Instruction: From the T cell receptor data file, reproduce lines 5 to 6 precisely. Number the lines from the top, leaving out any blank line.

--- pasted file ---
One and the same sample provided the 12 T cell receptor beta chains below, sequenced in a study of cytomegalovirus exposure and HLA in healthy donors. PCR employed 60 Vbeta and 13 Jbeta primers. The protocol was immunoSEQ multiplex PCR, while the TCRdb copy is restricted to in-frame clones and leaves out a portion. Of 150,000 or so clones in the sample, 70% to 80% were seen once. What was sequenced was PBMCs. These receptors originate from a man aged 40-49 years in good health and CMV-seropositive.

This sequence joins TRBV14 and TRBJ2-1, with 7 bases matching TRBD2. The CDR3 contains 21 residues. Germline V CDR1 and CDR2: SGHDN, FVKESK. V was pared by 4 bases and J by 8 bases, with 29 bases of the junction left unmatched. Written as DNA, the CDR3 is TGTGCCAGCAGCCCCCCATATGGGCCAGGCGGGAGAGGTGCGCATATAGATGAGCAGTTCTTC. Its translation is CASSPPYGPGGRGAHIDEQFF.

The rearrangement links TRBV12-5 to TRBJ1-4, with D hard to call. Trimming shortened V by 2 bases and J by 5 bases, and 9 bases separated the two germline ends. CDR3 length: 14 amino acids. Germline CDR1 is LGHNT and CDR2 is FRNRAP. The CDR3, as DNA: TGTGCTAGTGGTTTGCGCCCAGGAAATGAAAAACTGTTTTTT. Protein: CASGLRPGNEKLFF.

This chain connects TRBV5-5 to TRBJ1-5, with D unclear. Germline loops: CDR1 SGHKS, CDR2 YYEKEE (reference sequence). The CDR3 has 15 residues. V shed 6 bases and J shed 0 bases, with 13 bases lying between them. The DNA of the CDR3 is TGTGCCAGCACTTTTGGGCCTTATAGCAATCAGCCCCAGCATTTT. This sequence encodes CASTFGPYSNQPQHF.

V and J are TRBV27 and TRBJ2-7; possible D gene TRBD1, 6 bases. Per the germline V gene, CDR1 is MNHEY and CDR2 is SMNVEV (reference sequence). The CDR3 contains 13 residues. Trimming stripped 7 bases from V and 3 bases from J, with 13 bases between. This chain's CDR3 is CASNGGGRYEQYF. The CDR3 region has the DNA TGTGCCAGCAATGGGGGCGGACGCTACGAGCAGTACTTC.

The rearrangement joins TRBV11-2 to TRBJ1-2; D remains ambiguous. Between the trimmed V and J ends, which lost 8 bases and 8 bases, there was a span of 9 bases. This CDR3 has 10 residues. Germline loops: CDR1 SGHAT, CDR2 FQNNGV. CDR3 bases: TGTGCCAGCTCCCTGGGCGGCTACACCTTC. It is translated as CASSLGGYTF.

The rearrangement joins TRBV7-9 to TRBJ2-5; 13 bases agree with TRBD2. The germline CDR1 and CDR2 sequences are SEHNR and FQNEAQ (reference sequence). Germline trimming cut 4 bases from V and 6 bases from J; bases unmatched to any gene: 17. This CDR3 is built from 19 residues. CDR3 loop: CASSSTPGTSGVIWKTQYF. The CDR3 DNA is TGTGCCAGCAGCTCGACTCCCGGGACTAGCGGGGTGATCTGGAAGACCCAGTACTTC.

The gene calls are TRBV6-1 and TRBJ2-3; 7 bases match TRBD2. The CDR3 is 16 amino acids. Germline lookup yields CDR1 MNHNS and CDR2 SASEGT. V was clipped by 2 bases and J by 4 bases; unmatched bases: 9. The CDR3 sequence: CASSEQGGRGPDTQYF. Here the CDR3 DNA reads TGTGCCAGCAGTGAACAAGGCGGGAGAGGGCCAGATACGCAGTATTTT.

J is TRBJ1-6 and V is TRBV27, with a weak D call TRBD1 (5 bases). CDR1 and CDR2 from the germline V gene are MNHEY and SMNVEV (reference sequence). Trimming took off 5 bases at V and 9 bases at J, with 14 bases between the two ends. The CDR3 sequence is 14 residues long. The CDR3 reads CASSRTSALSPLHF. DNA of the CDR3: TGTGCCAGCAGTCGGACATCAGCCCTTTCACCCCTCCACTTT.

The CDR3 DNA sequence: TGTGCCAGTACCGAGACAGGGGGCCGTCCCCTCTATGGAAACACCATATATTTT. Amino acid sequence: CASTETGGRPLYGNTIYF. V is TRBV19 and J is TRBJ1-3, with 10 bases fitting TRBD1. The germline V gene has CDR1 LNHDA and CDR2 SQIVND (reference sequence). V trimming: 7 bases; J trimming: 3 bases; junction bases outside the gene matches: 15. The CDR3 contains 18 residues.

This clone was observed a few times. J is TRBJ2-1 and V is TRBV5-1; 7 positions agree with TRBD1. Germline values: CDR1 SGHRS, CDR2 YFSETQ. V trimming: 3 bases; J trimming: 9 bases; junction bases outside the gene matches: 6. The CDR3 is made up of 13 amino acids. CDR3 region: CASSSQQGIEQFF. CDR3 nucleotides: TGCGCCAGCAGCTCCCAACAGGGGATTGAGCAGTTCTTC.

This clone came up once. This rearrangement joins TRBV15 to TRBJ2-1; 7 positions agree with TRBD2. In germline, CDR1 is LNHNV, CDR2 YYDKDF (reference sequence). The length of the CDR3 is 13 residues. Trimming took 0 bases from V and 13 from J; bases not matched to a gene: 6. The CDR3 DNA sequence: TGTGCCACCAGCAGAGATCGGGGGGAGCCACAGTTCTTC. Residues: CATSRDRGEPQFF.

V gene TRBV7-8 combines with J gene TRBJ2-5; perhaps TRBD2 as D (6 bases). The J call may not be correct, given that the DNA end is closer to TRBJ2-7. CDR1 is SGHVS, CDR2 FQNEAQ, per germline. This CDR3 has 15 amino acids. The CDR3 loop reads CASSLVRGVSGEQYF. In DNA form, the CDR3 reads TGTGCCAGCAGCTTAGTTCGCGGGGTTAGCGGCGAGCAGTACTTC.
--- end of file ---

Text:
V and J are TRBV27 and TRBJ2-7; possible D gene TRBD1, 6 bases. Per the germline V gene, CDR1 is MNHEY and CDR2 is SMNVEV (reference sequence). The CDR3 contains 13 residues. Trimming stripped 7 bases from V and 3 bases from J, with 13 bases between. This chain's CDR3 is CASNGGGRYEQYF. The CDR3 region has the DNA TGTGCCAGCAATGGGGGCGGACGCTACGAGCAGTACTTC.

The rearrangement joins TRBV11-2 to TRBJ1-2; D remains ambiguous. Between the trimmed V and J ends, which lost 8 bases and 8 bases, there was a span of 9 bases. This CDR3 has 10 residues. Germline loops: CDR1 SGHAT, CDR2 FQNNGV. CDR3 bases: TGTGCCAGCTCCCTGGGCGGCTACACCTTC. It is translated as CASSLGGYTF.